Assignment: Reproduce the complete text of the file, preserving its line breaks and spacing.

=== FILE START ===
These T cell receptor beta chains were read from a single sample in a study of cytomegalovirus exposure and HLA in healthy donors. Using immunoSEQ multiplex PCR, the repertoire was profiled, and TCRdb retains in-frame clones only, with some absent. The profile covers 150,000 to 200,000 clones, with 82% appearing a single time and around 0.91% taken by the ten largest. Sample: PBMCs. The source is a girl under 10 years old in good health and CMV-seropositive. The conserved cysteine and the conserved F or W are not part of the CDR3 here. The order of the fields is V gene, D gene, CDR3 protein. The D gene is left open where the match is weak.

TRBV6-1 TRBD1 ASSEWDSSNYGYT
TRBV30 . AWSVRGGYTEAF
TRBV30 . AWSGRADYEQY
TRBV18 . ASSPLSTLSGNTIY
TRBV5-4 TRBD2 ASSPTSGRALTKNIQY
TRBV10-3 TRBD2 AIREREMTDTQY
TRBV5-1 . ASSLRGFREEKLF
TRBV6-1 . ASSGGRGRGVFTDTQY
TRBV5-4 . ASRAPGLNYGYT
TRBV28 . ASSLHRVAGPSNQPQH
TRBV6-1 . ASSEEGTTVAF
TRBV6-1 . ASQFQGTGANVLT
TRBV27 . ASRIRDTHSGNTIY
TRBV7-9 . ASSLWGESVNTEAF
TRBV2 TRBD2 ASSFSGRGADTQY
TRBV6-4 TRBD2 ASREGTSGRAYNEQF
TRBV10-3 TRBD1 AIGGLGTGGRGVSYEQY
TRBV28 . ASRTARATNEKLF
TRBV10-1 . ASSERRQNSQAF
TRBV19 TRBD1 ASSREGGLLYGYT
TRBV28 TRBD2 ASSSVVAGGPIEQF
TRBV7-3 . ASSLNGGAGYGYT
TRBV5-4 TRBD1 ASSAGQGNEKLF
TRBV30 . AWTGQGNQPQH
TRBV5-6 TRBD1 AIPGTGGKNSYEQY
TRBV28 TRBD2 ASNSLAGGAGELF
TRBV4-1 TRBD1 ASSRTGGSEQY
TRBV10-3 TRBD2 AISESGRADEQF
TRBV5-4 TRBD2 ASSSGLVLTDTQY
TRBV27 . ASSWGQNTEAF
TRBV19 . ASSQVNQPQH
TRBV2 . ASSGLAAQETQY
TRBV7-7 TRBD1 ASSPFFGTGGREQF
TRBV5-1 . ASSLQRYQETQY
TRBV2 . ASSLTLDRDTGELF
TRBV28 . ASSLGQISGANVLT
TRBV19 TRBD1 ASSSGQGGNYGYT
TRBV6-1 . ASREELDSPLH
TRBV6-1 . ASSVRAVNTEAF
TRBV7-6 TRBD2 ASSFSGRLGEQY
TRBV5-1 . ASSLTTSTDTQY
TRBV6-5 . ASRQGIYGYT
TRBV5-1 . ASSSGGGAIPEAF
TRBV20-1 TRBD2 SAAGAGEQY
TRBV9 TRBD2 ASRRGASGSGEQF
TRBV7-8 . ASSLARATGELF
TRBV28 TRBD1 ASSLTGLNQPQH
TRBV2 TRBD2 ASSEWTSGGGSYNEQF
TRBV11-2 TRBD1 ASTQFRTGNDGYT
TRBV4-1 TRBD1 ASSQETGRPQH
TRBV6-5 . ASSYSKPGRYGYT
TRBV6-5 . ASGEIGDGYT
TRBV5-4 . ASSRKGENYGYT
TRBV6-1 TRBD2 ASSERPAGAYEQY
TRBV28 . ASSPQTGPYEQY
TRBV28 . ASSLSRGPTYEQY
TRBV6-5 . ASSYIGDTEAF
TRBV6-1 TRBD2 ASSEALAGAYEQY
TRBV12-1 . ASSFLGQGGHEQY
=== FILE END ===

These T cell receptor beta chains were read from a single sample in a study of cytomegalovirus exposure and HLA in healthy donors. Using immunoSEQ multiplex PCR, the repertoire was profiled, and TCRdb retains in-frame clones only, with some absent. The profile covers 150,000 to 200,000 clones, with 82% appearing a single time and around 0.91% taken by the ten largest. Sample: PBMCs. The source is a girl under 10 years old in good health and CMV-seropositive. The conserved cysteine and the conserved F or W are not part of the CDR3 here. The order of the fields is V gene, D gene, CDR3 protein. The D gene is left open where the match is weak.

TRBV6-1 TRBD1 ASSEWDSSNYGYT
TRBV30 . AWSVRGGYTEAF
TRBV30 . AWSGRADYEQY
TRBV18 . ASSPLSTLSGNTIY
TRBV5-4 TRBD2 ASSPTSGRALTKNIQY
TRBV10-3 TRBD2 AIREREMTDTQY
TRBV5-1 . ASSLRGFREEKLF
TRBV6-1 . ASSGGRGRGVFTDTQY
TRBV5-4 . ASRAPGLNYGYT
TRBV28 . ASSLHRVAGPSNQPQH
TRBV6-1 . ASSEEGTTVAF
TRBV6-1 . ASQFQGTGANVLT
TRBV27 . ASRIRDTHSGNTIY
TRBV7-9 . ASSLWGESVNTEAF
TRBV2 TRBD2 ASSFSGRGADTQY
TRBV6-4 TRBD2 ASREGTSGRAYNEQF
TRBV10-3 TRBD1 AIGGLGTGGRGVSYEQY
TRBV28 . ASRTARATNEKLF
TRBV10-1 . ASSERRQNSQAF
TRBV19 TRBD1 ASSREGGLLYGYT
TRBV28 TRBD2 ASSSVVAGGPIEQF
TRBV7-3 . ASSLNGGAGYGYT
TRBV5-4 TRBD1 ASSAGQGNEKLF
TRBV30 . AWTGQGNQPQH
TRBV5-6 TRBD1 AIPGTGGKNSYEQY
TRBV28 TRBD2 ASNSLAGGAGELF
TRBV4-1 TRBD1 ASSRTGGSEQY
TRBV10-3 TRBD2 AISESGRADEQF
TRBV5-4 TRBD2 ASSSGLVLTDTQY
TRBV27 . ASSWGQNTEAF
TRBV19 . ASSQVNQPQH
TRBV2 . ASSGLAAQETQY
TRBV7-7 TRBD1 ASSPFFGTGGREQF
TRBV5-1 . ASSLQRYQETQY
TRBV2 . ASSLTLDRDTGELF
TRBV28 . ASSLGQISGANVLT
TRBV19 TRBD1 ASSSGQGGNYGYT
TRBV6-1 . ASREELDSPLH
TRBV6-1 . ASSVRAVNTEAF
TRBV7-6 TRBD2 ASSFSGRLGEQY
TRBV5-1 . ASSLTTSTDTQY
TRBV6-5 . ASRQGIYGYT
TRBV5-1 . ASSSGGGAIPEAF
TRBV20-1 TRBD2 SAAGAGEQY
TRBV9 TRBD2 ASRRGASGSGEQF
TRBV7-8 . ASSLARATGELF
TRBV28 TRBD1 ASSLTGLNQPQH
TRBV2 TRBD2 ASSEWTSGGGSYNEQF
TRBV11-2 TRBD1 ASTQFRTGNDGYT
TRBV4-1 TRBD1 ASSQETGRPQH
TRBV6-5 . ASSYSKPGRYGYT
TRBV6-5 . ASGEIGDGYT
TRBV5-4 . ASSRKGENYGYT
TRBV6-1 TRBD2 ASSERPAGAYEQY
TRBV28 . ASSPQTGPYEQY
TRBV28 . ASSLSRGPTYEQY
TRBV6-5 . ASSYIGDTEAF
TRBV6-1 TRBD2 ASSEALAGAYEQY
TRBV12-1 . ASSFLGQGGHEQY